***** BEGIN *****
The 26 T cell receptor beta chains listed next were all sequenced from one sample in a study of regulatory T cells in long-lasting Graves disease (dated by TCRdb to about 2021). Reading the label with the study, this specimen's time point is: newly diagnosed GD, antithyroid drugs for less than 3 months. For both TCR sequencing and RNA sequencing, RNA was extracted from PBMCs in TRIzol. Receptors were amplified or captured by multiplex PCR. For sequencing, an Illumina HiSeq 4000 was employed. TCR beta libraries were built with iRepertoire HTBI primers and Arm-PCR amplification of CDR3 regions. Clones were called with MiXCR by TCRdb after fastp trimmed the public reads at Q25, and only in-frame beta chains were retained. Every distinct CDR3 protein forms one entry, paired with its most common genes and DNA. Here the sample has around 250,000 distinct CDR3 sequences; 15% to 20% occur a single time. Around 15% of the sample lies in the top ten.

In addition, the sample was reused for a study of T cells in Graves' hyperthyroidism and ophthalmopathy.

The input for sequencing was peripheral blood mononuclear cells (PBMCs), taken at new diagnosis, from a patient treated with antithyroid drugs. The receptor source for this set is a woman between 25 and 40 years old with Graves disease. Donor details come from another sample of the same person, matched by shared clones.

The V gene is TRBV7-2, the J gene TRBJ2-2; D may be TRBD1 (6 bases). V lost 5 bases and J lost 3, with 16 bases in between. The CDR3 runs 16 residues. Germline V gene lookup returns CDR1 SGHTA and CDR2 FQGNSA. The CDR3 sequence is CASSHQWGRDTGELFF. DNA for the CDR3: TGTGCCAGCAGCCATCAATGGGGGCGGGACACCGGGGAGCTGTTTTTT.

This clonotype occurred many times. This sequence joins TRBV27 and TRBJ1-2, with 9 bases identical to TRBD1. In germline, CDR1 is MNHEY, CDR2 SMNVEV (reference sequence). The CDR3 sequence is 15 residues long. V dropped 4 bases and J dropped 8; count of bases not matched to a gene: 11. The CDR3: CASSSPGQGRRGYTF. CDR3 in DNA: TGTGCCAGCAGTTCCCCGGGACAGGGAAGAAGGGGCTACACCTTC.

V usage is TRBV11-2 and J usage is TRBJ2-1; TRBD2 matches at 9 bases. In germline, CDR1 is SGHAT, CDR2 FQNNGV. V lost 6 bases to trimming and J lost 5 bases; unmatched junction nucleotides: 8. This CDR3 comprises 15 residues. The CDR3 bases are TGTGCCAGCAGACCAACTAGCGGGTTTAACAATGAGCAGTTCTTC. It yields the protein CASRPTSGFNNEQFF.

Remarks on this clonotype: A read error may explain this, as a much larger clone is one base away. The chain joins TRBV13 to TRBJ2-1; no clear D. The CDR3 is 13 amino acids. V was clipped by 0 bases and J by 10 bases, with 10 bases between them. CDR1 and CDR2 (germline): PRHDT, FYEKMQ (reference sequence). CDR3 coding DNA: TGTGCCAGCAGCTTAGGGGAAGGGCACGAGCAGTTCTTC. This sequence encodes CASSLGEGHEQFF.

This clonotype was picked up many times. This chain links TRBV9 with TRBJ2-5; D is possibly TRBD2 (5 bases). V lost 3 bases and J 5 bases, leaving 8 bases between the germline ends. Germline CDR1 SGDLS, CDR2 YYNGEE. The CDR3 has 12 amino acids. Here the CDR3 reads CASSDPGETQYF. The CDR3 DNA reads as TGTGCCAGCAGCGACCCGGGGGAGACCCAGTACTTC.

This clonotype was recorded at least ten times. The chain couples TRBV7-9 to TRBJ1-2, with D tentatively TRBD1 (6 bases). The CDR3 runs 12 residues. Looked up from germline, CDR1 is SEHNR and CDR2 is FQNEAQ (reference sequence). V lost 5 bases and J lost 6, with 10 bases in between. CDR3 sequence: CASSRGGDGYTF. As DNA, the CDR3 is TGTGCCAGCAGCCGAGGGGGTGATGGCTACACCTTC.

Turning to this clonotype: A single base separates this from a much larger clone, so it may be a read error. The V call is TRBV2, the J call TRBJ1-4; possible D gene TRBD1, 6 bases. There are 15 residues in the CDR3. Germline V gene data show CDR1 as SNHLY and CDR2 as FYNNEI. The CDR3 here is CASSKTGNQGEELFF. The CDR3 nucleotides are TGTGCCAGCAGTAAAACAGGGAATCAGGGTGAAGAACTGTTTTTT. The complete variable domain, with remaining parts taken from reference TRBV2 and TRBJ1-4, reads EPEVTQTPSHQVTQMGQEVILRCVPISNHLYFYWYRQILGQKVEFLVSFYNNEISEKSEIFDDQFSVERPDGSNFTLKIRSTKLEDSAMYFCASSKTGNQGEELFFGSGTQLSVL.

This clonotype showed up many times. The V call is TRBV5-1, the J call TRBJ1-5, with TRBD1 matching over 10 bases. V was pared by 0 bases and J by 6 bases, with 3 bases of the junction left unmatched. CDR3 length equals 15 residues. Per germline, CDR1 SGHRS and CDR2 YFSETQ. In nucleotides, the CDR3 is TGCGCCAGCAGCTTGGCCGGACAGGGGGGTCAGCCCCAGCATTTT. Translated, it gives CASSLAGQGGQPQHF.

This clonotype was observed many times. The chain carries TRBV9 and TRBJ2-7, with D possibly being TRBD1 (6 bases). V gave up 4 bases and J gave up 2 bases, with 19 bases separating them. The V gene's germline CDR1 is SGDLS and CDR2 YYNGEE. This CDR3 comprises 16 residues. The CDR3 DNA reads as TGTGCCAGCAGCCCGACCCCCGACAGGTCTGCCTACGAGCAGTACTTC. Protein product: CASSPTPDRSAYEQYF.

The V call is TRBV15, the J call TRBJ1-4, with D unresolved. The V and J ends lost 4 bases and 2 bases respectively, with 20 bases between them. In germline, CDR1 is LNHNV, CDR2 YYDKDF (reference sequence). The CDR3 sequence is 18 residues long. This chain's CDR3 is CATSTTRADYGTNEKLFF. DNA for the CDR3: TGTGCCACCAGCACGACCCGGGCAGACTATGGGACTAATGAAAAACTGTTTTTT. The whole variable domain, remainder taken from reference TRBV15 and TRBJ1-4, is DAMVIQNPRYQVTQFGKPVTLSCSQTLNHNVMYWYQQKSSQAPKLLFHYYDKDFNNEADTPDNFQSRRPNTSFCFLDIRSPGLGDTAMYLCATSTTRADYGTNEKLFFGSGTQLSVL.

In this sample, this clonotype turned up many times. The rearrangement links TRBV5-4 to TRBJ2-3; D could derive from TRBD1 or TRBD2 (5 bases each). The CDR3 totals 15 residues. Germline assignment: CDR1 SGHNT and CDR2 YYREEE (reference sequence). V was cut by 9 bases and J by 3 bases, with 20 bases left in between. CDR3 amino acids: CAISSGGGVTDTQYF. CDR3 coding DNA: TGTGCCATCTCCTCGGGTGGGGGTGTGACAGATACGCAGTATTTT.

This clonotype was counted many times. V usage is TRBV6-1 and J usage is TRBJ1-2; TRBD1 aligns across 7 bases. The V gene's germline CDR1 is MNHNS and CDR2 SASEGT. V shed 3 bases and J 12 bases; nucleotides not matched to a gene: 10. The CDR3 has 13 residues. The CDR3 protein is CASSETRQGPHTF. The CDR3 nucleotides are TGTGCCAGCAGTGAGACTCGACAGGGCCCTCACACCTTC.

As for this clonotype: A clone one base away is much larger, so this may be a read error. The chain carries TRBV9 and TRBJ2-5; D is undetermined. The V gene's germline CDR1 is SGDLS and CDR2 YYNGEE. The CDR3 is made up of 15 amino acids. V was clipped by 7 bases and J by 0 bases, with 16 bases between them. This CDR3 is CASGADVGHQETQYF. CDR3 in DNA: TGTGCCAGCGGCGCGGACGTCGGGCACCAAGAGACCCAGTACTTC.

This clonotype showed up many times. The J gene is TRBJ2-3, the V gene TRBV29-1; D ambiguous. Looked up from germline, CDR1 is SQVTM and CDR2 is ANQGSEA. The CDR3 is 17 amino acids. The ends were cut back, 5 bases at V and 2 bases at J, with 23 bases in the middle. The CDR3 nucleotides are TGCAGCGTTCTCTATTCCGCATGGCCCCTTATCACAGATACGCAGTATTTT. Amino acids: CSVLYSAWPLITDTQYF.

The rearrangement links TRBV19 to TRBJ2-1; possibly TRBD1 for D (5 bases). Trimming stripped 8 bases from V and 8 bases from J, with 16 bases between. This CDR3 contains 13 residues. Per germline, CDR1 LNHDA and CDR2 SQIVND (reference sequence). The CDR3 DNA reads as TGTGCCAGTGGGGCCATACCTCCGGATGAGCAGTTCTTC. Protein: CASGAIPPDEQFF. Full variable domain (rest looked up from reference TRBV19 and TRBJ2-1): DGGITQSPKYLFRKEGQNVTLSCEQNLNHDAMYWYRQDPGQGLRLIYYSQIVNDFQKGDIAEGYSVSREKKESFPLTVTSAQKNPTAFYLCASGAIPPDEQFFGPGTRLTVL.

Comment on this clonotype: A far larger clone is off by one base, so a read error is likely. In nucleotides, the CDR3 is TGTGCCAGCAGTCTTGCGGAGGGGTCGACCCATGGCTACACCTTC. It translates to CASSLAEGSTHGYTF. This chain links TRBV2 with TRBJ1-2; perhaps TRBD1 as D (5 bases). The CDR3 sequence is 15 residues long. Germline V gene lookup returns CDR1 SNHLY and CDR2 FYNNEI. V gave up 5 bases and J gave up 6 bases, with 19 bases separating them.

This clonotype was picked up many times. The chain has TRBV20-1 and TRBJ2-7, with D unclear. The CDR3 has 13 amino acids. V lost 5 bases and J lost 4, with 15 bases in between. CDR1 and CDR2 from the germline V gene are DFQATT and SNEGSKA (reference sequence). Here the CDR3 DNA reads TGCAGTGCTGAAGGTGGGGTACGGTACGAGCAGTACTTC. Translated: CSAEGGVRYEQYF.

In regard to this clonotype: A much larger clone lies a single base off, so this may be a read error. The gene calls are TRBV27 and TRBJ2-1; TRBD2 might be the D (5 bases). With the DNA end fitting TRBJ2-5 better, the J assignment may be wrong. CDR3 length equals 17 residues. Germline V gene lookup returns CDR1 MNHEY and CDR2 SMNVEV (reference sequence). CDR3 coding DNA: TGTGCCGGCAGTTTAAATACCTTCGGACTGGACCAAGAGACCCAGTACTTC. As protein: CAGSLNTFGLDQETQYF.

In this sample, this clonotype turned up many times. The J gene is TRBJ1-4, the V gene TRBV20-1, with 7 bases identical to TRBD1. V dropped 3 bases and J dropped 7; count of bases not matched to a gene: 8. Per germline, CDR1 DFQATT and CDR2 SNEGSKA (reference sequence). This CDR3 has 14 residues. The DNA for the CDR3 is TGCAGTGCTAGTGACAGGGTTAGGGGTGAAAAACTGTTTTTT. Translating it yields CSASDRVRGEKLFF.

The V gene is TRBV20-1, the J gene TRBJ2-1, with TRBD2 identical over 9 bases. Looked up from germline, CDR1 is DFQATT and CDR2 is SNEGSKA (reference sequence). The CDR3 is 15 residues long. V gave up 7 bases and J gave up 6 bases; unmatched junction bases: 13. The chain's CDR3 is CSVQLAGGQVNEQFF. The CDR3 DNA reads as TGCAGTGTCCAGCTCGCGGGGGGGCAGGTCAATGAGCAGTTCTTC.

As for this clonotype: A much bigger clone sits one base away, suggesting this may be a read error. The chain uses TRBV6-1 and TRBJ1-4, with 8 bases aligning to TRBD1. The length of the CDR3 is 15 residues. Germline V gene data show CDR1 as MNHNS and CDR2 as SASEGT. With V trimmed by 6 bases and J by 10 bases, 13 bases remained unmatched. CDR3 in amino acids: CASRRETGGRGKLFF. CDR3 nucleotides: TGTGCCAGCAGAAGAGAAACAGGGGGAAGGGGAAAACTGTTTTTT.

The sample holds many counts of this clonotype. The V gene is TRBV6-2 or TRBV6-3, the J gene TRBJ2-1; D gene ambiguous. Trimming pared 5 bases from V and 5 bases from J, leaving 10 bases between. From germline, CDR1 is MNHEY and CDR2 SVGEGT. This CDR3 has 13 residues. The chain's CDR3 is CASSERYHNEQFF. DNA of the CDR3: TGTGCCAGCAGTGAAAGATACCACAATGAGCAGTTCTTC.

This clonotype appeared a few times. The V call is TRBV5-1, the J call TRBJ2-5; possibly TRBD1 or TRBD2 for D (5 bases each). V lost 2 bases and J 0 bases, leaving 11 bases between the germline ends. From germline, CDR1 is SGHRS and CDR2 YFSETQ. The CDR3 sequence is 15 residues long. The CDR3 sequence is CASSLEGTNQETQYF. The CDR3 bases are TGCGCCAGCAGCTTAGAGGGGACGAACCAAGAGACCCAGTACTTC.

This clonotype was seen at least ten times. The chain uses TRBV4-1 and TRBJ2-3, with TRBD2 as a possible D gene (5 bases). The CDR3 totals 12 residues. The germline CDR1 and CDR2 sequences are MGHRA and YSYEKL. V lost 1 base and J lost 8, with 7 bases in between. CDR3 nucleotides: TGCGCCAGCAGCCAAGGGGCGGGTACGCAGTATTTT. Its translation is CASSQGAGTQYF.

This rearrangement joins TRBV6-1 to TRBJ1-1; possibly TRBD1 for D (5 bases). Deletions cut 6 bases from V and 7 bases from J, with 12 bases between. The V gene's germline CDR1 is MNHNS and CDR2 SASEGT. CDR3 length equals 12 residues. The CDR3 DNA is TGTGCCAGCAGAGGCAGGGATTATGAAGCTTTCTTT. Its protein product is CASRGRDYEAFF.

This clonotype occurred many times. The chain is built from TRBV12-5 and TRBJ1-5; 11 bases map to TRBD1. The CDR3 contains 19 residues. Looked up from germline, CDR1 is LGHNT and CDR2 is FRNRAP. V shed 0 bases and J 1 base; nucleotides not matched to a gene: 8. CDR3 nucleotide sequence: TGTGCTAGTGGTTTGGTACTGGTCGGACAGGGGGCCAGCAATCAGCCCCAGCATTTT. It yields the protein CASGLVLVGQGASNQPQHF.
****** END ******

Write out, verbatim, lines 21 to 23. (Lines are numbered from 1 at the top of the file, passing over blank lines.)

In regard to this clonotype: A much larger clone lies a single base off, so this may be a read error. The gene calls are TRBV27 and TRBJ2-1; TRBD2 might be the D (5 bases). With the DNA end fitting TRBJ2-5 better, the J assignment may be wrong. CDR3 length equals 17 residues. Germline V gene lookup returns CDR1 MNHEY and CDR2 SMNVEV (reference sequence). CDR3 coding DNA: TGTGCCGGCAGTTTAAATACCTTCGGACTGGACCAAGAGACCCAGTACTTC. As protein: CAGSLNTFGLDQETQYF.

In this sample, this clonotype turned up many times. The J gene is TRBJ1-4, the V gene TRBV20-1, with 7 bases identical to TRBD1. V dropped 3 bases and J dropped 7; count of bases not matched to a gene: 8. Per germline, CDR1 DFQATT and CDR2 SNEGSKA (reference sequence). This CDR3 has 14 residues. The DNA for the CDR3 is TGCAGTGCTAGTGACAGGGTTAGGGGTGAAAAACTGTTTTTT. Translating it yields CSASDRVRGEKLFF.

The V gene is TRBV20-1, the J gene TRBJ2-1, with TRBD2 identical over 9 bases. Looked up from germline, CDR1 is DFQATT and CDR2 is SNEGSKA (reference sequence). The CDR3 is 15 residues long. V gave up 7 bases and J gave up 6 bases; unmatched junction bases: 13. The chain's CDR3 is CSVQLAGGQVNEQFF. The CDR3 DNA reads as TGCAGTGTCCAGCTCGCGGGGGGGCAGGTCAATGAGCAGTTCTTC.